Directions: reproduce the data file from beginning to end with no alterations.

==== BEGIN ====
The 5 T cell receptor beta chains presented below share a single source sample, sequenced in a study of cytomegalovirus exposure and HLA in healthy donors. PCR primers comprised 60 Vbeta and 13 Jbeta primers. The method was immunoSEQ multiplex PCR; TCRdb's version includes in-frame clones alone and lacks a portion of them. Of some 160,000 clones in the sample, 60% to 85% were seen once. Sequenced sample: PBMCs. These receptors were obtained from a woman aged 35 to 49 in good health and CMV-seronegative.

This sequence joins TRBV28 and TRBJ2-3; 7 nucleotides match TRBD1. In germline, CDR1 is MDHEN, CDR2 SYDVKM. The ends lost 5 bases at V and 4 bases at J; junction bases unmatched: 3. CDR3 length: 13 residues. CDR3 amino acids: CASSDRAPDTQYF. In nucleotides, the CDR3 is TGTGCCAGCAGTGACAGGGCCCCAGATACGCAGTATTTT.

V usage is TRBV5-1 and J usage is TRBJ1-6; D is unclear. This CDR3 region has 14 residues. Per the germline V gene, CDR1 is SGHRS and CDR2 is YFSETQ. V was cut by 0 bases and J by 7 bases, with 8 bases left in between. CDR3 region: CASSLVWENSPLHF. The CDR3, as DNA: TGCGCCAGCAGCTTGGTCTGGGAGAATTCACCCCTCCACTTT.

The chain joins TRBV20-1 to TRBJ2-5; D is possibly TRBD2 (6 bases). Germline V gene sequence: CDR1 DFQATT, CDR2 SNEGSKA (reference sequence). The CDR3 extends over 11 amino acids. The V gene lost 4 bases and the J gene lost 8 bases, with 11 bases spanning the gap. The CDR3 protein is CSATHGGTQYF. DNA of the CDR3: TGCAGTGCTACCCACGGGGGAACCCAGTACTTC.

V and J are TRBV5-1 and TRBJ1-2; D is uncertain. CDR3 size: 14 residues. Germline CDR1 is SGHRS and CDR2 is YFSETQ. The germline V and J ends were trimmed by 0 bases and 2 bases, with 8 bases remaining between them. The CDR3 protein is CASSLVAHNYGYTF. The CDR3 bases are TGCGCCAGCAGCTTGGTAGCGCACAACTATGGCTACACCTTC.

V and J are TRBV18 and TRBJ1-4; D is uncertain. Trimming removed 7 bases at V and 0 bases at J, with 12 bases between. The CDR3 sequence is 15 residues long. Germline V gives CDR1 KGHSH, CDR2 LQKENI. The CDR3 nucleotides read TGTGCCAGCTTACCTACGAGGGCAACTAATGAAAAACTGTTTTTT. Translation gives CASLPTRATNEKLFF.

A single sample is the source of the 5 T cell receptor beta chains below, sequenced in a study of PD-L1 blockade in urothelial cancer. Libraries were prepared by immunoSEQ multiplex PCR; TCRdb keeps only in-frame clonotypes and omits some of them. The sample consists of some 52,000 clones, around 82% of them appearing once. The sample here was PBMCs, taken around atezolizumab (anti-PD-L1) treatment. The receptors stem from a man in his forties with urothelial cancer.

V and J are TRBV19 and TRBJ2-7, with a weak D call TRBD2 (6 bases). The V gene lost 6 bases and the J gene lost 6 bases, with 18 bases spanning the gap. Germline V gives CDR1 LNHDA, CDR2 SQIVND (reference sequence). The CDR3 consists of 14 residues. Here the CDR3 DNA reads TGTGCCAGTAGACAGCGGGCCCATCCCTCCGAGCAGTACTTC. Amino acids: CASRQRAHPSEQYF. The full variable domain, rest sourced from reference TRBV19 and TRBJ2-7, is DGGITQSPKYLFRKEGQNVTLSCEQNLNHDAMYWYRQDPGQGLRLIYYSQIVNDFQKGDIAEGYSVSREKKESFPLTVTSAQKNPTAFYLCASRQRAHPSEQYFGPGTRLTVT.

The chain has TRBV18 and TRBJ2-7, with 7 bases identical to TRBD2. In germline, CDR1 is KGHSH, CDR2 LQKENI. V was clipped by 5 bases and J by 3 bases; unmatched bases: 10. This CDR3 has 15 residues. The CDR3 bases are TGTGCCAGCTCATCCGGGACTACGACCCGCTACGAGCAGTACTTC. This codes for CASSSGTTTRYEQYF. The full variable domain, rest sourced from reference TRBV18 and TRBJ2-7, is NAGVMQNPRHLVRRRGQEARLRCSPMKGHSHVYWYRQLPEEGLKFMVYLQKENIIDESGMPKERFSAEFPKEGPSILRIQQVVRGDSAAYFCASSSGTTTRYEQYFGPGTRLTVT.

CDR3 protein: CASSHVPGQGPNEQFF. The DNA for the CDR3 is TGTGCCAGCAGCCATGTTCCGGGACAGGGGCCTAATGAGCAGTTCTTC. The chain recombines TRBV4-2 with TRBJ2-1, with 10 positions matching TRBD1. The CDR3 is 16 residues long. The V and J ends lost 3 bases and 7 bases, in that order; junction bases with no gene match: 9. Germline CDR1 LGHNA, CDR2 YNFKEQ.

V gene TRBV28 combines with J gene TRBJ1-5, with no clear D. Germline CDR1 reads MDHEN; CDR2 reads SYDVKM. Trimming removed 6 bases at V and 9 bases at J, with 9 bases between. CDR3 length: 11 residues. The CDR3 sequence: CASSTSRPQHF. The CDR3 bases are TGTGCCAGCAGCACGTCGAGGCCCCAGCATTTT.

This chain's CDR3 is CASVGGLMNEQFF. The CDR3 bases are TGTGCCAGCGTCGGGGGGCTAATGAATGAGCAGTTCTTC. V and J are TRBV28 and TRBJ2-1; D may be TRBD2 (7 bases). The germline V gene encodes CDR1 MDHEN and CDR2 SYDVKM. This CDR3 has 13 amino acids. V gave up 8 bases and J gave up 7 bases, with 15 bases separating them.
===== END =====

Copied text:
The 5 T cell receptor beta chains presented below share a single source sample, sequenced in a study of cytomegalovirus exposure and HLA in healthy donors. PCR primers comprised 60 Vbeta and 13 Jbeta primers. The method was immunoSEQ multiplex PCR; TCRdb's version includes in-frame clones alone and lacks a portion of them. Of some 160,000 clones in the sample, 60% to 85% were seen once. Sequenced sample: PBMCs. These receptors were obtained from a woman aged 35 to 49 in good health and CMV-seronegative.

This sequence joins TRBV28 and TRBJ2-3; 7 nucleotides match TRBD1. In germline, CDR1 is MDHEN, CDR2 SYDVKM. The ends lost 5 bases at V and 4 bases at J; junction bases unmatched: 3. CDR3 length: 13 residues. CDR3 amino acids: CASSDRAPDTQYF. In nucleotides, the CDR3 is TGTGCCAGCAGTGACAGGGCCCCAGATACGCAGTATTTT.

V usage is TRBV5-1 and J usage is TRBJ1-6; D is unclear. This CDR3 region has 14 residues. Per the germline V gene, CDR1 is SGHRS and CDR2 is YFSETQ. V was cut by 0 bases and J by 7 bases, with 8 bases left in between. CDR3 region: CASSLVWENSPLHF. The CDR3, as DNA: TGCGCCAGCAGCTTGGTCTGGGAGAATTCACCCCTCCACTTT.

The chain joins TRBV20-1 to TRBJ2-5; D is possibly TRBD2 (6 bases). Germline V gene sequence: CDR1 DFQATT, CDR2 SNEGSKA (reference sequence). The CDR3 extends over 11 amino acids. The V gene lost 4 bases and the J gene lost 8 bases, with 11 bases spanning the gap. The CDR3 protein is CSATHGGTQYF. DNA of the CDR3: TGCAGTGCTACCCACGGGGGAACCCAGTACTTC.

V and J are TRBV5-1 and TRBJ1-2; D is uncertain. CDR3 size: 14 residues. Germline CDR1 is SGHRS and CDR2 is YFSETQ. The germline V and J ends were trimmed by 0 bases and 2 bases, with 8 bases remaining between them. The CDR3 protein is CASSLVAHNYGYTF. The CDR3 bases are TGCGCCAGCAGCTTGGTAGCGCACAACTATGGCTACACCTTC.

V and J are TRBV18 and TRBJ1-4; D is uncertain. Trimming removed 7 bases at V and 0 bases at J, with 12 bases between. The CDR3 sequence is 15 residues long. Germline V gives CDR1 KGHSH, CDR2 LQKENI. The CDR3 nucleotides read TGTGCCAGCTTACCTACGAGGGCAACTAATGAAAAACTGTTTTTT. Translation gives CASLPTRATNEKLFF.

A single sample is the source of the 5 T cell receptor beta chains below, sequenced in a study of PD-L1 blockade in urothelial cancer. Libraries were prepared by immunoSEQ multiplex PCR; TCRdb keeps only in-frame clonotypes and omits some of them. The sample consists of some 52,000 clones, around 82% of them appearing once. The sample here was PBMCs, taken around atezolizumab (anti-PD-L1) treatment. The receptors stem from a man in his forties with urothelial cancer.

V and J are TRBV19 and TRBJ2-7, with a weak D call TRBD2 (6 bases). The V gene lost 6 bases and the J gene lost 6 bases, with 18 bases spanning the gap. Germline V gives CDR1 LNHDA, CDR2 SQIVND (reference sequence). The CDR3 consists of 14 residues. Here the CDR3 DNA reads TGTGCCAGTAGACAGCGGGCCCATCCCTCCGAGCAGTACTTC. Amino acids: CASRQRAHPSEQYF. The full variable domain, rest sourced from reference TRBV19 and TRBJ2-7, is DGGITQSPKYLFRKEGQNVTLSCEQNLNHDAMYWYRQDPGQGLRLIYYSQIVNDFQKGDIAEGYSVSREKKESFPLTVTSAQKNPTAFYLCASRQRAHPSEQYFGPGTRLTVT.

The chain has TRBV18 and TRBJ2-7, with 7 bases identical to TRBD2. In germline, CDR1 is KGHSH, CDR2 LQKENI. V was clipped by 5 bases and J by 3 bases; unmatched bases: 10. This CDR3 has 15 residues. The CDR3 bases are TGTGCCAGCTCATCCGGGACTACGACCCGCTACGAGCAGTACTTC. This codes for CASSSGTTTRYEQYF. The full variable domain, rest sourced from reference TRBV18 and TRBJ2-7, is NAGVMQNPRHLVRRRGQEARLRCSPMKGHSHVYWYRQLPEEGLKFMVYLQKENIIDESGMPKERFSAEFPKEGPSILRIQQVVRGDSAAYFCASSSGTTTRYEQYFGPGTRLTVT.

CDR3 protein: CASSHVPGQGPNEQFF. The DNA for the CDR3 is TGTGCCAGCAGCCATGTTCCGGGACAGGGGCCTAATGAGCAGTTCTTC. The chain recombines TRBV4-2 with TRBJ2-1, with 10 positions matching TRBD1. The CDR3 is 16 residues long. The V and J ends lost 3 bases and 7 bases, in that order; junction bases with no gene match: 9. Germline CDR1 LGHNA, CDR2 YNFKEQ.

V gene TRBV28 combines with J gene TRBJ1-5, with no clear D. Germline CDR1 reads MDHEN; CDR2 reads SYDVKM. Trimming removed 6 bases at V and 9 bases at J, with 9 bases between. CDR3 length: 11 residues. The CDR3 sequence: CASSTSRPQHF. The CDR3 bases are TGTGCCAGCAGCACGTCGAGGCCCCAGCATTTT.

This chain's CDR3 is CASVGGLMNEQFF. The CDR3 bases are TGTGCCAGCGTCGGGGGGCTAATGAATGAGCAGTTCTTC. V and J are TRBV28 and TRBJ2-1; D may be TRBD2 (7 bases). The germline V gene encodes CDR1 MDHEN and CDR2 SYDVKM. This CDR3 has 13 amino acids. V gave up 8 bases and J gave up 7 bases, with 15 bases separating them.